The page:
• NACE No. 2/SSPC-SP-10: Near-White Commercial Blast Cleaning. This standard conveys the requirements for cleaning a steel surface, painted or unpainted, with the use of abrasive blast media. It also includes instructions for achieving and verifying the standard’s required end condition. As with a commercial blast, the prepared surface must be free, when viewed without magnification, of visible oil, dust, dirt, grease, mill scale, rust, coating, oxides, corrosion, and other foreign matter, except for a limited amount of acceptable staining. Unlike with a commercial blast, only five percent of each area unit, as defined by the standard, may exhibit staining. This five percent may consist of light shadows, slight streaks minor discolorations that could be the result of exposure to rust, mill scale, or of a previous coating.
  • SSPC-SP-11: Power Tool Cleaning to Bare Metal. This standard describes the requirements for taking a surface to bare metal, while ensuring a minimum surface profile of 1 mil (25.4 microns). It is used in situations where abrasive blasting is not possible or feasible. Unlike SP-3, this standard requires the creation or preservation of a surface profile. Unlike SP-15, this standard does not allow for stains from mill scale, rust, or paint to remain on the surface.
  • NACE No. 8/SSPC-SP-14: Industrial Blast Cleaning. This standard conveys the requirements for cleaning a steel surface, painted or unpainted, with the use of abrasive blast media. It also includes instructions for achieving and verifying the standard’s required end condition. As with a commercial blast and a near-white commercial blast standards, the prepared surface must be free, when viewed without magnification, of visible oil, dust, dirt, grease, mill scale, rust, coating, oxides, corrosion, and other foreign matter, except for a limited amount of acceptable staining. No. 8/SP-14 differs from a commercial blast and a near-white commercial blast in regards to the acceptable area for residue and surface stains remaining. This standard allows for tightly adhering mill scale, rust, and coatings, as well as surface stains to remain on 10 percent of each unit area, as described by the standard. Surface stains may consist of light shadows, slight streaks, and minor discolorations that could be the result of exposure to rust, mill scale, or of a previous coating.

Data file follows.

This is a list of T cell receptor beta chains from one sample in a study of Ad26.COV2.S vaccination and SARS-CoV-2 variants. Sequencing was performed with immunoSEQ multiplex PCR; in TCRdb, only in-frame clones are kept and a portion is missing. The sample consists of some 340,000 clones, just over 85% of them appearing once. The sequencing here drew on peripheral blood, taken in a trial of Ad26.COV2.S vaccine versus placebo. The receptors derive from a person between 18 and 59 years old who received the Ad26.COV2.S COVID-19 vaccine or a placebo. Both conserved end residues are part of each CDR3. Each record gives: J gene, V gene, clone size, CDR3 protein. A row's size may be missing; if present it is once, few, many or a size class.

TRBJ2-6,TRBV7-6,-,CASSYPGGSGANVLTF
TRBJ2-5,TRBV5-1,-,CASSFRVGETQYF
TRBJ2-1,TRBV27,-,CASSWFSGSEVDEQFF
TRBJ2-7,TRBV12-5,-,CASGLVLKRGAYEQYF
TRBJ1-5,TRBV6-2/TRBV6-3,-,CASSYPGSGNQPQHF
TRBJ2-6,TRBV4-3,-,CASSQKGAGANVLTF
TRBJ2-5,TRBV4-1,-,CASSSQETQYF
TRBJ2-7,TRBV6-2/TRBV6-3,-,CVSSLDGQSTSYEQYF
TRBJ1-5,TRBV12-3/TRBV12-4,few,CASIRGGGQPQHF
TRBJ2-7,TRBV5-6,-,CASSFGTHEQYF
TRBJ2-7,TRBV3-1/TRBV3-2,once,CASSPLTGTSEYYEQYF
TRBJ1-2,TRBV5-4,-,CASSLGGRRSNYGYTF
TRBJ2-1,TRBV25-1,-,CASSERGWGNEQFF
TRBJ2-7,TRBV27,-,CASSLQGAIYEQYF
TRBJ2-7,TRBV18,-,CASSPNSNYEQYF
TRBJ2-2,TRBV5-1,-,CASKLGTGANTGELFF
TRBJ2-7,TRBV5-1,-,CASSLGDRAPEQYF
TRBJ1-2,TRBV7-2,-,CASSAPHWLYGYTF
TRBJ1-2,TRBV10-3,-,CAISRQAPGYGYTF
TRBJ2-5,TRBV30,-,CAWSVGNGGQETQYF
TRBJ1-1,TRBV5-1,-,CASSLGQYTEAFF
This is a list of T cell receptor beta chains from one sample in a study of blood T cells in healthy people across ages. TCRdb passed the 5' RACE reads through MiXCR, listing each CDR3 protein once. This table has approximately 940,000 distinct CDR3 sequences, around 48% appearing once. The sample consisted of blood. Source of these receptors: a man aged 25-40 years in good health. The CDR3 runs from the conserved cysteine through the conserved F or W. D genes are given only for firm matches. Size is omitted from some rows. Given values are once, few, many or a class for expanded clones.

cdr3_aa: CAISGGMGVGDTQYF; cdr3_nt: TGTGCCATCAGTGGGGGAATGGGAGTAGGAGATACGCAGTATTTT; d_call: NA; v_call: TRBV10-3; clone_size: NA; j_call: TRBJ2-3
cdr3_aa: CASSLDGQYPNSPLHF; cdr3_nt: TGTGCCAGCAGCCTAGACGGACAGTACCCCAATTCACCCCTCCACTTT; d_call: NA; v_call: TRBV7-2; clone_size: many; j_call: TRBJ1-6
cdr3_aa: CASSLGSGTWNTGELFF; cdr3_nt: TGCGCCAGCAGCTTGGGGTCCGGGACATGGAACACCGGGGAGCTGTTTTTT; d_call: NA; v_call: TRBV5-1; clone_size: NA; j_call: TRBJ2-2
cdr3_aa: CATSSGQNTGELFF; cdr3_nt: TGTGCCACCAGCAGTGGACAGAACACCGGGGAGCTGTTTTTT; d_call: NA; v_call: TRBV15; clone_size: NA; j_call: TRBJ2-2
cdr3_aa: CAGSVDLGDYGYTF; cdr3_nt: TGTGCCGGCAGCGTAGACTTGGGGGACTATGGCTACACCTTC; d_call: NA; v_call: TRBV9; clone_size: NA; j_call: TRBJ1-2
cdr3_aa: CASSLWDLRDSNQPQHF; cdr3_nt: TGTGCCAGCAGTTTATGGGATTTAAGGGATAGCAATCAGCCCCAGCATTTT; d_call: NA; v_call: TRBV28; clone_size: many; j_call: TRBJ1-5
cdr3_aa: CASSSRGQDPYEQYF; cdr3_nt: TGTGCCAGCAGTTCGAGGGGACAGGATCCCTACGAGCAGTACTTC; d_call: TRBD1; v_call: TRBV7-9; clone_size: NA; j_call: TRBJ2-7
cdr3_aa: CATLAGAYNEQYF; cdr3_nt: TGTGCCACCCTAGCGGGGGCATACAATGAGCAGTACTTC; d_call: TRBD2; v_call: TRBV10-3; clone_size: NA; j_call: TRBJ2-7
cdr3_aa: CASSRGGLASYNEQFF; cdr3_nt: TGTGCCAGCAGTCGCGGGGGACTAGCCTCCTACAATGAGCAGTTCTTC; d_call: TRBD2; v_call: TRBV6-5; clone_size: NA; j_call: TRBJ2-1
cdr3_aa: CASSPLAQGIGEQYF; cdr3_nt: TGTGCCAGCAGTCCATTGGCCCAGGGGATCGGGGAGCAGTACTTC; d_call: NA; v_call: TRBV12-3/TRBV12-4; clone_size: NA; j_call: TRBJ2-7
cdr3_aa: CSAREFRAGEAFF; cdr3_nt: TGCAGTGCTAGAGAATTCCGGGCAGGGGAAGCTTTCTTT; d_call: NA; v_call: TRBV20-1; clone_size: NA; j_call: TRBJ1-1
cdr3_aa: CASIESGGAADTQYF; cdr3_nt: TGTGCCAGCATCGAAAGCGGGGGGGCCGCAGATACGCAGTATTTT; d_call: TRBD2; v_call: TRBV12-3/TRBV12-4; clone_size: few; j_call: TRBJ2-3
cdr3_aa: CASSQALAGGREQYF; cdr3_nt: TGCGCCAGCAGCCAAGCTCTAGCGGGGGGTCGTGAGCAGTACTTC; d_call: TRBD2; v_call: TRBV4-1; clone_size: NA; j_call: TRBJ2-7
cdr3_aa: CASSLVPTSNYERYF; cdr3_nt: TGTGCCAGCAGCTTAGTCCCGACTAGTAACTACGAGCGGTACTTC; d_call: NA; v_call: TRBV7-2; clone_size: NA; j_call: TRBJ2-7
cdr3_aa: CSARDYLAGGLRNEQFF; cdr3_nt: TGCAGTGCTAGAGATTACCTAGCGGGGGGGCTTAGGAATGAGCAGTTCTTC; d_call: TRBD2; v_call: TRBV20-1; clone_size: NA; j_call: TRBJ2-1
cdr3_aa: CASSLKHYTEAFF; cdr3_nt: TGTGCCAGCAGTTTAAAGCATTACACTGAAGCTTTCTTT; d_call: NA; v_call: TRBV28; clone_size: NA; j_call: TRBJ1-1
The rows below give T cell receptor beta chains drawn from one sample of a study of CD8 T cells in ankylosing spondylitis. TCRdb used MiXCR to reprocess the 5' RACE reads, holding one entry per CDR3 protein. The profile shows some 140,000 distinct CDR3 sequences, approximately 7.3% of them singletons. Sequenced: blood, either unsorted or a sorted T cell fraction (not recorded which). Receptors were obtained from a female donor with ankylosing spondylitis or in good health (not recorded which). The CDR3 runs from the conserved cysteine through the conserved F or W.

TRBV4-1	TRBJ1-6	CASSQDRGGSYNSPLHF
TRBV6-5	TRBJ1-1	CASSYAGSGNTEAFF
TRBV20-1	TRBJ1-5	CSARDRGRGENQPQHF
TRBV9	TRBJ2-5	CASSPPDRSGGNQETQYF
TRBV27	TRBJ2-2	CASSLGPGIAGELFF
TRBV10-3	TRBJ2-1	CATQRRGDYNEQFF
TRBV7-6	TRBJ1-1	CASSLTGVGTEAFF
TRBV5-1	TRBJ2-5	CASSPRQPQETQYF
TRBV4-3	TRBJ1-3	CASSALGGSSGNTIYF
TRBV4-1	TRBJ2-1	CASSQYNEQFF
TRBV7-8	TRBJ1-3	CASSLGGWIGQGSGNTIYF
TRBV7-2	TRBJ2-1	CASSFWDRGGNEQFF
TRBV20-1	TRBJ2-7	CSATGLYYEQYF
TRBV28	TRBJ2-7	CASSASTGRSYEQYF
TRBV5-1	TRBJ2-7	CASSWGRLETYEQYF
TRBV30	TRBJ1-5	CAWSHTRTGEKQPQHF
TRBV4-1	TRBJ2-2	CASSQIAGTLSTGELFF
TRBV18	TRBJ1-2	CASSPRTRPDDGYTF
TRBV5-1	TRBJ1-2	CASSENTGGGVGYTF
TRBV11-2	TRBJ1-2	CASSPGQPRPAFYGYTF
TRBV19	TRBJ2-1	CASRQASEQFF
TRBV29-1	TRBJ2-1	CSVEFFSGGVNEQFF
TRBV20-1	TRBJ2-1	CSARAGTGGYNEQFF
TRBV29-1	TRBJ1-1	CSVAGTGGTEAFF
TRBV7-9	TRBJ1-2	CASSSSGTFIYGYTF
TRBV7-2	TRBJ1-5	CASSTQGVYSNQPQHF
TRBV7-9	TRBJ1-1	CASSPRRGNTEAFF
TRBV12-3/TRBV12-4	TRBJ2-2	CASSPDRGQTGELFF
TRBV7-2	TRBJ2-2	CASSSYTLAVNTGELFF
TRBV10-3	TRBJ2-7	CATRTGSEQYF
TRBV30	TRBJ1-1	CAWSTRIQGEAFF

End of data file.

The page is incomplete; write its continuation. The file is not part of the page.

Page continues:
• SSPC-SP-15: Commercial Grade Power Tool Cleaning. Like SP-11, this standard describes the requirements for taking a surface to bare metal, while ensuring a minimum surface profile of 1 mil (25.4 microns). Unlike SP-11, SP-15 allows for random staining to persist on the substrate.
  • SSPC-SP-16: Brush-Off Blast Cleaning of Non-Ferrous Metals. This standard governs surface preparation for non-ferrous metals before the application of a protective coating. It is used when adding a surface profile to stainless steel, galvanized steel, copper, and other metals that are not carbon steel. It requires a minimum surface profile of .75 mil (19.0 microns) and for the surface to be free of loose coating and other contaminants, as verified by a visual inspection.

A Little Help

Every coating contractor needs to prepare the substrate appropriately, whether the job is to coat a highway bridge, line a steel tank, or protect a brewery floor. It’s helpful, therefore, to know how to use these standards appropriately. With a little visual help, hopefully other contractors can be successful on their next coatings jobs.

About the Author
Josh Thomas began his career with Thomas Industrial Coatings in 1998, taking a hiatus from the family business to earn his Masters of Business Administration degree from Bellarmine University.  He returned full time in 2011 to complete the Huey P. Long Bridge Project in New Orleans, La.  Thomas is now the director of operations, where he is charged with completing projects safely, on time, and on budget by supporting the team of project managers in their daily management efforts. For more information, contact: Thomas Industrial Coatings, www.thomasindcoatings.com

This article is republished with permission from CoatingsPro Magazine.